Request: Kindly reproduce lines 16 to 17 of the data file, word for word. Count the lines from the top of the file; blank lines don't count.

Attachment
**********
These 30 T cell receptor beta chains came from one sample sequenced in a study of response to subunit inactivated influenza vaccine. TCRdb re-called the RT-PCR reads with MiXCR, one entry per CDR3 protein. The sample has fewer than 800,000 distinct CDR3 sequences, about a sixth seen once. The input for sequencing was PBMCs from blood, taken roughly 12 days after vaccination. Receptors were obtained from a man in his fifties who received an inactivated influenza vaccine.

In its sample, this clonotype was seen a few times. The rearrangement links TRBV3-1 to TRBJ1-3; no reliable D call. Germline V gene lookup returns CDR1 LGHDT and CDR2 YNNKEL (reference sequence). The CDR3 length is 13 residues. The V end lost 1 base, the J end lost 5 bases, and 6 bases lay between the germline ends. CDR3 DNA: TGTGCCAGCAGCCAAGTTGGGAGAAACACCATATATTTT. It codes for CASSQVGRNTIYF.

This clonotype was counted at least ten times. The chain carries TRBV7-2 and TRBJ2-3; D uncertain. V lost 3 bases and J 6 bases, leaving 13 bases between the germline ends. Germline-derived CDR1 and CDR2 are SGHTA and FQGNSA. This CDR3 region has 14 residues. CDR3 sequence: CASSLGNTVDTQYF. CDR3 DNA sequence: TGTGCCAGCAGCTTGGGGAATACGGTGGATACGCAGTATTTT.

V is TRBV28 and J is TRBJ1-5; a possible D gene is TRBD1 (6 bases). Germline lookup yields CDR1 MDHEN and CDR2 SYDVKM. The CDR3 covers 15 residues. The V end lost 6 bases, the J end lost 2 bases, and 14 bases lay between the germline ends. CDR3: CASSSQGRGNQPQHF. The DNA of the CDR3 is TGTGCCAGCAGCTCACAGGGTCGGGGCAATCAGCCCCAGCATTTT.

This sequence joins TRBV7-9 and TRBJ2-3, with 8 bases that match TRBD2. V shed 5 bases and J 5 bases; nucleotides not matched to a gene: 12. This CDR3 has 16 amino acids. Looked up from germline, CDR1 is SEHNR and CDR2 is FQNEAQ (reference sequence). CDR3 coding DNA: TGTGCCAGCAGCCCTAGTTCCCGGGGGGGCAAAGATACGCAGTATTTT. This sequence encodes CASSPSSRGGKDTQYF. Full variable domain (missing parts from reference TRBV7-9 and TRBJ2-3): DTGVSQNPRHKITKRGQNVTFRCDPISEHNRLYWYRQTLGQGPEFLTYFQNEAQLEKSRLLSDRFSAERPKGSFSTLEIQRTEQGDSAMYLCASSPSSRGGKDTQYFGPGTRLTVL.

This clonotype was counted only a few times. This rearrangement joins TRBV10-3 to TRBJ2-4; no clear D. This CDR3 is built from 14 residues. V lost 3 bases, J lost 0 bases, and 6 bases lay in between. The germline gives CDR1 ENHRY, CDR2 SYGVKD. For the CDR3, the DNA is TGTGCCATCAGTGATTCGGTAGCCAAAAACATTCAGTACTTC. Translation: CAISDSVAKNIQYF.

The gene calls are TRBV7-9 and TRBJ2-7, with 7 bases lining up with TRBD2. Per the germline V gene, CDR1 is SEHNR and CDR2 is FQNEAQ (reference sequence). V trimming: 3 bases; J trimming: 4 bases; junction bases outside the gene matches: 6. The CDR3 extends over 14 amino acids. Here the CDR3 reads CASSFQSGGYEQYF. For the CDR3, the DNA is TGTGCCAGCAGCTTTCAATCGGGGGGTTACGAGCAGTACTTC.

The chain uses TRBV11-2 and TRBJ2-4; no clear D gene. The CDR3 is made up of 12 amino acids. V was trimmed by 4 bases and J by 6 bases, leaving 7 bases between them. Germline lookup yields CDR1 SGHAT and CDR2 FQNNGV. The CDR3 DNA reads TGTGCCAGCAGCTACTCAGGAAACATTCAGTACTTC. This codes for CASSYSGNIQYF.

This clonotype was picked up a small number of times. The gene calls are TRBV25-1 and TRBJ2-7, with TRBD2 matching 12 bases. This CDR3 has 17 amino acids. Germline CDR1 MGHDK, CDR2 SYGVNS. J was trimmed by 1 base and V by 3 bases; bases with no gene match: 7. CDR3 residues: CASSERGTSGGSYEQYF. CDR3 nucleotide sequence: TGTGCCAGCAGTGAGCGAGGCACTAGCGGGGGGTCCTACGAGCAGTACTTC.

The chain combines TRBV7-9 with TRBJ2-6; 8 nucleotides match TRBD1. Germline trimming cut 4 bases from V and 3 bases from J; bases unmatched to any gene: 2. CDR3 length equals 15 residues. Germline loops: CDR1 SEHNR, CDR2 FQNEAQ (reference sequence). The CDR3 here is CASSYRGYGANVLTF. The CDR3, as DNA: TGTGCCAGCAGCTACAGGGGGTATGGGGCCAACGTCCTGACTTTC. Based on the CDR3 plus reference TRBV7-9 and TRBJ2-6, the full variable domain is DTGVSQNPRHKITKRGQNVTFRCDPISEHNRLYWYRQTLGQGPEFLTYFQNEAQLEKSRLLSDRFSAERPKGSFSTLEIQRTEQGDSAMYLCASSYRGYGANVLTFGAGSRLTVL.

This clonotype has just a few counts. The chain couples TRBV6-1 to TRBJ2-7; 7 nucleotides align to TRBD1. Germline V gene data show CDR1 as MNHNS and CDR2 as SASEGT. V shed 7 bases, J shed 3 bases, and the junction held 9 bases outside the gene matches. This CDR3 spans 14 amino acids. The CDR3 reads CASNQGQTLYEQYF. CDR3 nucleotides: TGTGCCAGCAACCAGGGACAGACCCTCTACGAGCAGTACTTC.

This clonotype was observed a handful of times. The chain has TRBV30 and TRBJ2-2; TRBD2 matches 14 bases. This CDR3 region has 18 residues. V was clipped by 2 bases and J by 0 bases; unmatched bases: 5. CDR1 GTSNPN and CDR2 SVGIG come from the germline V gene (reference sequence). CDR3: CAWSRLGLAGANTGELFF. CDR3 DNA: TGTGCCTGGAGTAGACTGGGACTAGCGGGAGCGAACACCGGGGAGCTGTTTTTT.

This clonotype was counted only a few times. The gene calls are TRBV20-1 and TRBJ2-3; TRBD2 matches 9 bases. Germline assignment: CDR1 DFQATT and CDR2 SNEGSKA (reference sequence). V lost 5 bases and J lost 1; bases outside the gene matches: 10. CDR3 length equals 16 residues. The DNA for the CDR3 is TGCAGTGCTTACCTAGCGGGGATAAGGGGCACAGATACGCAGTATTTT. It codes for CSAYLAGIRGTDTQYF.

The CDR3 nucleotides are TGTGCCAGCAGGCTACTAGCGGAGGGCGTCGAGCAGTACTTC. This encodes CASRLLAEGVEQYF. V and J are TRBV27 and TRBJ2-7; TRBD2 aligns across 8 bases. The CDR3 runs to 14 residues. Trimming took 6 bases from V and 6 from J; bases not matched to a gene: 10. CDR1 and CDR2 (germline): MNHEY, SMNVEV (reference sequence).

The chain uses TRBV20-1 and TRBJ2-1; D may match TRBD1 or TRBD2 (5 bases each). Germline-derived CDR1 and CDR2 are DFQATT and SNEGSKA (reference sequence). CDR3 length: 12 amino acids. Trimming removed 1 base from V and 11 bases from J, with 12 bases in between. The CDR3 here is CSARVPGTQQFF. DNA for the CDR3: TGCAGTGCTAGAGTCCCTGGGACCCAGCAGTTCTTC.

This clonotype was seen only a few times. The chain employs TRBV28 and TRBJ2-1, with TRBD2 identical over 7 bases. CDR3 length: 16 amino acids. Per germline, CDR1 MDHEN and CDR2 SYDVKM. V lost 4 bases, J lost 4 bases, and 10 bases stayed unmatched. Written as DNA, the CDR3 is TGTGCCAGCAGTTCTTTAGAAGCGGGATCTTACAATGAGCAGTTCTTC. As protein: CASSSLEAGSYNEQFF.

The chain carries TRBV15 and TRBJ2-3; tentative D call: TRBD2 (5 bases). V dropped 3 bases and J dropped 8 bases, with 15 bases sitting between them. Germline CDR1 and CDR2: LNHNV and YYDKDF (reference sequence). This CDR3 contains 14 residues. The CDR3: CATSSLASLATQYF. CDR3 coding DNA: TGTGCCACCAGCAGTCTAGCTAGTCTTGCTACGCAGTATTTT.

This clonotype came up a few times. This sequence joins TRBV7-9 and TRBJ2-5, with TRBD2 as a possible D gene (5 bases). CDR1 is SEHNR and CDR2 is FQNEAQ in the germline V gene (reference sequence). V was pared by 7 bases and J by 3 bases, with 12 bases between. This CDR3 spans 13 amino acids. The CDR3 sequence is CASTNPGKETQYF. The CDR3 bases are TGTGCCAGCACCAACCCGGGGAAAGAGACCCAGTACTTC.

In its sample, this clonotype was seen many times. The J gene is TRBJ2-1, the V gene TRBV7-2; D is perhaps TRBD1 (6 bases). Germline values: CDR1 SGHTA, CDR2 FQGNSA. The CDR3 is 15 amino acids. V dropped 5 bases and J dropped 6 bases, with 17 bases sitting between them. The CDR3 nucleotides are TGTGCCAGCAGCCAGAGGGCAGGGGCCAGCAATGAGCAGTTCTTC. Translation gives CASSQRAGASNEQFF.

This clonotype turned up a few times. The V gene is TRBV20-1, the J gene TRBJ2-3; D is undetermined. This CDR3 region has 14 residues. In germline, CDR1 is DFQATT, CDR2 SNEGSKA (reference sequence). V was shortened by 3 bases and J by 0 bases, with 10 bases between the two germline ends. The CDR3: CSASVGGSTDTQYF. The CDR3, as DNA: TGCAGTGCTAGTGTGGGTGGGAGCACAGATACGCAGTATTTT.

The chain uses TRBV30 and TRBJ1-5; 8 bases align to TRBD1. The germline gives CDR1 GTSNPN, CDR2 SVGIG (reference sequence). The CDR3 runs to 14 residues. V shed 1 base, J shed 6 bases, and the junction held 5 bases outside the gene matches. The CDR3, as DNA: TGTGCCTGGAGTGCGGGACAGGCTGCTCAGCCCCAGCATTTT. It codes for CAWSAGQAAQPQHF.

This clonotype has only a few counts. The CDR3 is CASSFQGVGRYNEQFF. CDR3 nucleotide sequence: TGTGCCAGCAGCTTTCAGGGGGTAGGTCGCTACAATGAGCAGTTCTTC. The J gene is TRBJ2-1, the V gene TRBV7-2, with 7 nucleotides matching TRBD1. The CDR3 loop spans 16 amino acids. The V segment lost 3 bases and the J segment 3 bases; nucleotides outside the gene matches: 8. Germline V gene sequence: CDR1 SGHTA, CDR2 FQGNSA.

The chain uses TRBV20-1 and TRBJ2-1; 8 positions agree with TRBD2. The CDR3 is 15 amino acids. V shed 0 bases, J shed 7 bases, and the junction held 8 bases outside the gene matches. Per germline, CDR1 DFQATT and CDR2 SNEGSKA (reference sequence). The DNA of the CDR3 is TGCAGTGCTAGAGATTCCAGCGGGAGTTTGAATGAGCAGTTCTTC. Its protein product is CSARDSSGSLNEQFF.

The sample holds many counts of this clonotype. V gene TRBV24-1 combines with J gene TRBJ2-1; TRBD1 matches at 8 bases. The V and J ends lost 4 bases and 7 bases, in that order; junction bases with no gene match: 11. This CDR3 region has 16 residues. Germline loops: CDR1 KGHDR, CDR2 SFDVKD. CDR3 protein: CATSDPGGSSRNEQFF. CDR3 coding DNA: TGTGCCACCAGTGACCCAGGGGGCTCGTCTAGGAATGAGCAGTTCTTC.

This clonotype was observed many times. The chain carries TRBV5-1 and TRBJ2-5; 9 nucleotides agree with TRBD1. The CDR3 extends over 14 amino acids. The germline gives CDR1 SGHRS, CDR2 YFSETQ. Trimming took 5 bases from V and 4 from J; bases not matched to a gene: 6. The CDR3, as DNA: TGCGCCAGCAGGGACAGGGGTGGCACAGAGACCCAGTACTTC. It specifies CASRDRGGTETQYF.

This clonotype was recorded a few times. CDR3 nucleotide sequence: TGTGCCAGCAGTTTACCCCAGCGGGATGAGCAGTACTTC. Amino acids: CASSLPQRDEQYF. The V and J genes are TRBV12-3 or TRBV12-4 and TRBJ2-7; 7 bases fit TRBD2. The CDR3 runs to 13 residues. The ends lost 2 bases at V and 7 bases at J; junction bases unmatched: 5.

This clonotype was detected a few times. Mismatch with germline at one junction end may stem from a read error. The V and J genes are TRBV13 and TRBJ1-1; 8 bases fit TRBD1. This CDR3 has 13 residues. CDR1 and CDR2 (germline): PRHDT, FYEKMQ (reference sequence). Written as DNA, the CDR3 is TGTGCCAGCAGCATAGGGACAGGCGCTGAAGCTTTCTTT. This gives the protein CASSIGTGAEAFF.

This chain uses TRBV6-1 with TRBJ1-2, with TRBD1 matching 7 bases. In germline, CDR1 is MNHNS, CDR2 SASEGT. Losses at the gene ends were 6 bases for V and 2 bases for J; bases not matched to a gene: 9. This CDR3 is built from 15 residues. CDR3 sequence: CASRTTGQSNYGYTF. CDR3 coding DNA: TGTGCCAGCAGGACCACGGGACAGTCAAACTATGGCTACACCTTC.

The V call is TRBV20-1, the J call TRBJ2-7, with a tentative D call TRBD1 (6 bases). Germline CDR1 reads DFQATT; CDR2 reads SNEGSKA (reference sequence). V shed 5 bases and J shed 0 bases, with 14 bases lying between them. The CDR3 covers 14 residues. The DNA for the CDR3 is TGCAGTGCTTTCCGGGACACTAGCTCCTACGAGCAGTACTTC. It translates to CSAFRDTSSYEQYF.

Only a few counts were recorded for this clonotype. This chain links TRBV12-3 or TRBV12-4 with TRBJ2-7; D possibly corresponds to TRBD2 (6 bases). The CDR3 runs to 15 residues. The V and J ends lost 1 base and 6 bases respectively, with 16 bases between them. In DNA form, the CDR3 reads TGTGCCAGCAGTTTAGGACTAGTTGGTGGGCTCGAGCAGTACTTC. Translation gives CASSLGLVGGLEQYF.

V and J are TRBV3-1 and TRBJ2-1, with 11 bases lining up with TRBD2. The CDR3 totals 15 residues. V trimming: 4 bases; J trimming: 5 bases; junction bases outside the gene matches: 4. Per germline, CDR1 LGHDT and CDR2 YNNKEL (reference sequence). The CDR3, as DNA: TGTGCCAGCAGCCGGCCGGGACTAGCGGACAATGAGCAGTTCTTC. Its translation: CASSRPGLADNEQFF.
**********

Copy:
This clonotype was seen only a few times. The chain employs TRBV28 and TRBJ2-1, with TRBD2 identical over 7 bases. CDR3 length: 16 amino acids. Per germline, CDR1 MDHEN and CDR2 SYDVKM. V lost 4 bases, J lost 4 bases, and 10 bases stayed unmatched. Written as DNA, the CDR3 is TGTGCCAGCAGTTCTTTAGAAGCGGGATCTTACAATGAGCAGTTCTTC. As protein: CASSSLEAGSYNEQFF.

The chain carries TRBV15 and TRBJ2-3; tentative D call: TRBD2 (5 bases). V dropped 3 bases and J dropped 8 bases, with 15 bases sitting between them. Germline CDR1 and CDR2: LNHNV and YYDKDF (reference sequence). This CDR3 contains 14 residues. The CDR3: CATSSLASLATQYF. CDR3 coding DNA: TGTGCCACCAGCAGTCTAGCTAGTCTTGCTACGCAGTATTTT.